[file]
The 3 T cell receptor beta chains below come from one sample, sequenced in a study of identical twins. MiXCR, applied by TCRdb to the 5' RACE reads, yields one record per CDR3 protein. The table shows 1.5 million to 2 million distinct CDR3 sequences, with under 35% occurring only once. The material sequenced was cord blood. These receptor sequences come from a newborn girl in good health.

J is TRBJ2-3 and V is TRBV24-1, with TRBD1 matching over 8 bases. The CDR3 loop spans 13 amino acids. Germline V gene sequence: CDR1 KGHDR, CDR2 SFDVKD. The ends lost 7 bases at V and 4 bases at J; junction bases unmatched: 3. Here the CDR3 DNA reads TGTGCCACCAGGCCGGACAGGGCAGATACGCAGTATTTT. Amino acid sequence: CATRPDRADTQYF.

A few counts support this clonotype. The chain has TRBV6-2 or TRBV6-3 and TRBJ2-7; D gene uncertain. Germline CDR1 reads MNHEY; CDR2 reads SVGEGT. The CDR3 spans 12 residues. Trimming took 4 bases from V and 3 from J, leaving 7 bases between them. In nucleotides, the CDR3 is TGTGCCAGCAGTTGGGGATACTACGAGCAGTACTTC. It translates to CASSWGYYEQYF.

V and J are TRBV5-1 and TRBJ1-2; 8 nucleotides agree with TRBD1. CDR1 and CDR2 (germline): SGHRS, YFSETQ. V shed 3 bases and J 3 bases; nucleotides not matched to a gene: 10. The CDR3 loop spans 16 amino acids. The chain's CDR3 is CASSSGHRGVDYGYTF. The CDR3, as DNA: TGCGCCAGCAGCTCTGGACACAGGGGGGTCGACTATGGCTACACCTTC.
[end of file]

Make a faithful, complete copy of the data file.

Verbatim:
The 3 T cell receptor beta chains below come from one sample, sequenced in a study of identical twins. MiXCR, applied by TCRdb to the 5' RACE reads, yields one record per CDR3 protein. The table shows 1.5 million to 2 million distinct CDR3 sequences, with under 35% occurring only once. The material sequenced was cord blood. These receptor sequences come from a newborn girl in good health.

J is TRBJ2-3 and V is TRBV24-1, with TRBD1 matching over 8 bases. The CDR3 loop spans 13 amino acids. Germline V gene sequence: CDR1 KGHDR, CDR2 SFDVKD. The ends lost 7 bases at V and 4 bases at J; junction bases unmatched: 3. Here the CDR3 DNA reads TGTGCCACCAGGCCGGACAGGGCAGATACGCAGTATTTT. Amino acid sequence: CATRPDRADTQYF.

A few counts support this clonotype. The chain has TRBV6-2 or TRBV6-3 and TRBJ2-7; D gene uncertain. Germline CDR1 reads MNHEY; CDR2 reads SVGEGT. The CDR3 spans 12 residues. Trimming took 4 bases from V and 3 from J, leaving 7 bases between them. In nucleotides, the CDR3 is TGTGCCAGCAGTTGGGGATACTACGAGCAGTACTTC. It translates to CASSWGYYEQYF.

V and J are TRBV5-1 and TRBJ1-2; 8 nucleotides agree with TRBD1. CDR1 and CDR2 (germline): SGHRS, YFSETQ. V shed 3 bases and J 3 bases; nucleotides not matched to a gene: 10. The CDR3 loop spans 16 amino acids. The chain's CDR3 is CASSSGHRGVDYGYTF. The CDR3, as DNA: TGCGCCAGCAGCTCTGGACACAGGGGGGTCGACTATGGCTACACCTTC.